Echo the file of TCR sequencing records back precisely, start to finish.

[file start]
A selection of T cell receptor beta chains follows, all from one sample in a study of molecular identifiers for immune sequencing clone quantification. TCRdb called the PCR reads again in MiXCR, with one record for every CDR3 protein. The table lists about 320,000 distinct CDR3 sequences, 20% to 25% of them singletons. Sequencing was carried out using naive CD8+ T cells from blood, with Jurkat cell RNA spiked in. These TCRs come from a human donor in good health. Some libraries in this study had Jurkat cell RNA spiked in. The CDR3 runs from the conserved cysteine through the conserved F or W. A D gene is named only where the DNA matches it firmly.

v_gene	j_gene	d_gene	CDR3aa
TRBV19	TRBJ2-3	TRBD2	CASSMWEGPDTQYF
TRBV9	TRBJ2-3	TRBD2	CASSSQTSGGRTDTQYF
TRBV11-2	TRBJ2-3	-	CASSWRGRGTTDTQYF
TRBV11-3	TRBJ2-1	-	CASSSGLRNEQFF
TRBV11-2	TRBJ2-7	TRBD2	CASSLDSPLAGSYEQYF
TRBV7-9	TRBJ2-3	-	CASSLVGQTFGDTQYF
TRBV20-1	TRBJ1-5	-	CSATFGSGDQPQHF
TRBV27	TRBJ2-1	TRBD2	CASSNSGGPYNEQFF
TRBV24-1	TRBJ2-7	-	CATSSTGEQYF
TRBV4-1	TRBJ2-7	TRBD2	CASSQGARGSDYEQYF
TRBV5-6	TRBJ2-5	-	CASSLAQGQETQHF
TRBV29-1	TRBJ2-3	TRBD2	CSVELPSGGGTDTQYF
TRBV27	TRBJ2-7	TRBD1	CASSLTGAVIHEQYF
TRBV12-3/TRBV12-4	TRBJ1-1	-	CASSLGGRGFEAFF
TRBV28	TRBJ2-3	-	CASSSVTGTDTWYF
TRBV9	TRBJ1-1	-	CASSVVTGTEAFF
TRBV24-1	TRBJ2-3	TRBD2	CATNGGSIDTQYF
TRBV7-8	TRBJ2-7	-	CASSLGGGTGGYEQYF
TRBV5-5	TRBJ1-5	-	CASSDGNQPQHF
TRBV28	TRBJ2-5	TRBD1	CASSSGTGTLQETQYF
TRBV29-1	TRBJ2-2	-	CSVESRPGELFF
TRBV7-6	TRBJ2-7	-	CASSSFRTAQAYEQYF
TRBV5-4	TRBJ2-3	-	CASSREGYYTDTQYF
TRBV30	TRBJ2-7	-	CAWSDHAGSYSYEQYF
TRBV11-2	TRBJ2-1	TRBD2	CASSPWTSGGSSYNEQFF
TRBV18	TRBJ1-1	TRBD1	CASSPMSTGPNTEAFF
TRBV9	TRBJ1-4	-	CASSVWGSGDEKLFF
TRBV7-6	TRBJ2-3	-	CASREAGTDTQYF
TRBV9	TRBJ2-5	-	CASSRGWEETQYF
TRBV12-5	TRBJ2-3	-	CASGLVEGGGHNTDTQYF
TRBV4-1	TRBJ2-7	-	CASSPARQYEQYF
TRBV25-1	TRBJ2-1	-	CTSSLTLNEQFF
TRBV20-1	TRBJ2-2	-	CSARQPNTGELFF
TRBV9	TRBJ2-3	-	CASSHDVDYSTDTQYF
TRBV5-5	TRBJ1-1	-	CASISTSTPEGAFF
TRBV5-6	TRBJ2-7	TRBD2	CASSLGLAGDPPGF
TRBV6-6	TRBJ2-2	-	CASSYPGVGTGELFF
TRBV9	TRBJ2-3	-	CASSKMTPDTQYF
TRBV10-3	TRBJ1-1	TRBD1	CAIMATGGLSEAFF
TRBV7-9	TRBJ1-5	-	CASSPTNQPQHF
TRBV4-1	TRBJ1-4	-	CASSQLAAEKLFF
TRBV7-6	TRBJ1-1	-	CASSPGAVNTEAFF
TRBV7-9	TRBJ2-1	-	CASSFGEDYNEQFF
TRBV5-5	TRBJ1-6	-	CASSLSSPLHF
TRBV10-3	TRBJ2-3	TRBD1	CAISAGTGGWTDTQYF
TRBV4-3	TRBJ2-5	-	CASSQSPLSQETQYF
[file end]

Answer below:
A selection of T cell receptor beta chains follows, all from one sample in a study of molecular identifiers for immune sequencing clone quantification. TCRdb called the PCR reads again in MiXCR, with one record for every CDR3 protein. The table lists about 320,000 distinct CDR3 sequences, 20% to 25% of them singletons. Sequencing was carried out using naive CD8+ T cells from blood, with Jurkat cell RNA spiked in. These TCRs come from a human donor in good health. Some libraries in this study had Jurkat cell RNA spiked in. The CDR3 runs from the conserved cysteine through the conserved F or W. A D gene is named only where the DNA matches it firmly.

v_gene	j_gene	d_gene	CDR3aa
TRBV19	TRBJ2-3	TRBD2	CASSMWEGPDTQYF
TRBV9	TRBJ2-3	TRBD2	CASSSQTSGGRTDTQYF
TRBV11-2	TRBJ2-3	-	CASSWRGRGTTDTQYF
TRBV11-3	TRBJ2-1	-	CASSSGLRNEQFF
TRBV11-2	TRBJ2-7	TRBD2	CASSLDSPLAGSYEQYF
TRBV7-9	TRBJ2-3	-	CASSLVGQTFGDTQYF
TRBV20-1	TRBJ1-5	-	CSATFGSGDQPQHF
TRBV27	TRBJ2-1	TRBD2	CASSNSGGPYNEQFF
TRBV24-1	TRBJ2-7	-	CATSSTGEQYF
TRBV4-1	TRBJ2-7	TRBD2	CASSQGARGSDYEQYF
TRBV5-6	TRBJ2-5	-	CASSLAQGQETQHF
TRBV29-1	TRBJ2-3	TRBD2	CSVELPSGGGTDTQYF
TRBV27	TRBJ2-7	TRBD1	CASSLTGAVIHEQYF
TRBV12-3/TRBV12-4	TRBJ1-1	-	CASSLGGRGFEAFF
TRBV28	TRBJ2-3	-	CASSSVTGTDTWYF
TRBV9	TRBJ1-1	-	CASSVVTGTEAFF
TRBV24-1	TRBJ2-3	TRBD2	CATNGGSIDTQYF
TRBV7-8	TRBJ2-7	-	CASSLGGGTGGYEQYF
TRBV5-5	TRBJ1-5	-	CASSDGNQPQHF
TRBV28	TRBJ2-5	TRBD1	CASSSGTGTLQETQYF
TRBV29-1	TRBJ2-2	-	CSVESRPGELFF
TRBV7-6	TRBJ2-7	-	CASSSFRTAQAYEQYF
TRBV5-4	TRBJ2-3	-	CASSREGYYTDTQYF
TRBV30	TRBJ2-7	-	CAWSDHAGSYSYEQYF
TRBV11-2	TRBJ2-1	TRBD2	CASSPWTSGGSSYNEQFF
TRBV18	TRBJ1-1	TRBD1	CASSPMSTGPNTEAFF
TRBV9	TRBJ1-4	-	CASSVWGSGDEKLFF
TRBV7-6	TRBJ2-3	-	CASREAGTDTQYF
TRBV9	TRBJ2-5	-	CASSRGWEETQYF
TRBV12-5	TRBJ2-3	-	CASGLVEGGGHNTDTQYF
TRBV4-1	TRBJ2-7	-	CASSPARQYEQYF
TRBV25-1	TRBJ2-1	-	CTSSLTLNEQFF
TRBV20-1	TRBJ2-2	-	CSARQPNTGELFF
TRBV9	TRBJ2-3	-	CASSHDVDYSTDTQYF
TRBV5-5	TRBJ1-1	-	CASISTSTPEGAFF
TRBV5-6	TRBJ2-7	TRBD2	CASSLGLAGDPPGF
TRBV6-6	TRBJ2-2	-	CASSYPGVGTGELFF
TRBV9	TRBJ2-3	-	CASSKMTPDTQYF
TRBV10-3	TRBJ1-1	TRBD1	CAIMATGGLSEAFF
TRBV7-9	TRBJ1-5	-	CASSPTNQPQHF
TRBV4-1	TRBJ1-4	-	CASSQLAAEKLFF
TRBV7-6	TRBJ1-1	-	CASSPGAVNTEAFF
TRBV7-9	TRBJ2-1	-	CASSFGEDYNEQFF
TRBV5-5	TRBJ1-6	-	CASSLSSPLHF
TRBV10-3	TRBJ2-3	TRBD1	CAISAGTGGWTDTQYF
TRBV4-3	TRBJ2-5	-	CASSQSPLSQETQYF